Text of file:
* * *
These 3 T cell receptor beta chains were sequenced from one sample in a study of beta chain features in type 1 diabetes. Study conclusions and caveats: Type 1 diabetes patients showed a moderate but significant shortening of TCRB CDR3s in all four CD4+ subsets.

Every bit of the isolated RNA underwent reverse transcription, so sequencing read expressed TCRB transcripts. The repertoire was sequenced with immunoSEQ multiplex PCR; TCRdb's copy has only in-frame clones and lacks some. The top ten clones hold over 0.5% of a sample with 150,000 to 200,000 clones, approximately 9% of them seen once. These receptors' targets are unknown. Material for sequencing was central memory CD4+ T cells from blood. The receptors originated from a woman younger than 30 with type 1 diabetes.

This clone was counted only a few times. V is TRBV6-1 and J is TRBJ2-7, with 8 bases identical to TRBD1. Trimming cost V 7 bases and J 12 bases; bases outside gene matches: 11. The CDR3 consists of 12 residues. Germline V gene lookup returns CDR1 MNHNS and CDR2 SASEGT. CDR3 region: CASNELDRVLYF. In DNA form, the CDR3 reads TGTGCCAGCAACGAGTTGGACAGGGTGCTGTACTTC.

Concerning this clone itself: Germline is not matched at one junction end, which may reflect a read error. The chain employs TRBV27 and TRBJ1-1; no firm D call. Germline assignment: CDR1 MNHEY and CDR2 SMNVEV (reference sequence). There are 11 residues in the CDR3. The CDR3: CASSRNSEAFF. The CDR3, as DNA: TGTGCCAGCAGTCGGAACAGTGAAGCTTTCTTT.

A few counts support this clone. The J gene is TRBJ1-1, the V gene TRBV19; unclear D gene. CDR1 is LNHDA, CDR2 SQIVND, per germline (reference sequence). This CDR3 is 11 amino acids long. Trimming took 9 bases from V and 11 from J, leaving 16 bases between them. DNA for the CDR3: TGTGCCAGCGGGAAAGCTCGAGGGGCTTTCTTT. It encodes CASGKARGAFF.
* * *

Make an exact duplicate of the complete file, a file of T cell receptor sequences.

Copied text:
These 3 T cell receptor beta chains were sequenced from one sample in a study of beta chain features in type 1 diabetes. Study conclusions and caveats: Type 1 diabetes patients showed a moderate but significant shortening of TCRB CDR3s in all four CD4+ subsets.

Every bit of the isolated RNA underwent reverse transcription, so sequencing read expressed TCRB transcripts. The repertoire was sequenced with immunoSEQ multiplex PCR; TCRdb's copy has only in-frame clones and lacks some. The top ten clones hold over 0.5% of a sample with 150,000 to 200,000 clones, approximately 9% of them seen once. These receptors' targets are unknown. Material for sequencing was central memory CD4+ T cells from blood. The receptors originated from a woman younger than 30 with type 1 diabetes.

This clone was counted only a few times. V is TRBV6-1 and J is TRBJ2-7, with 8 bases identical to TRBD1. Trimming cost V 7 bases and J 12 bases; bases outside gene matches: 11. The CDR3 consists of 12 residues. Germline V gene lookup returns CDR1 MNHNS and CDR2 SASEGT. CDR3 region: CASNELDRVLYF. In DNA form, the CDR3 reads TGTGCCAGCAACGAGTTGGACAGGGTGCTGTACTTC.

Concerning this clone itself: Germline is not matched at one junction end, which may reflect a read error. The chain employs TRBV27 and TRBJ1-1; no firm D call. Germline assignment: CDR1 MNHEY and CDR2 SMNVEV (reference sequence). There are 11 residues in the CDR3. The CDR3: CASSRNSEAFF. The CDR3, as DNA: TGTGCCAGCAGTCGGAACAGTGAAGCTTTCTTT.

A few counts support this clone. The J gene is TRBJ1-1, the V gene TRBV19; unclear D gene. CDR1 is LNHDA, CDR2 SQIVND, per germline (reference sequence). This CDR3 is 11 amino acids long. Trimming took 9 bases from V and 11 from J, leaving 16 bases between them. DNA for the CDR3: TGTGCCAGCGGGAAAGCTCGAGGGGCTTTCTTT. It encodes CASGKARGAFF.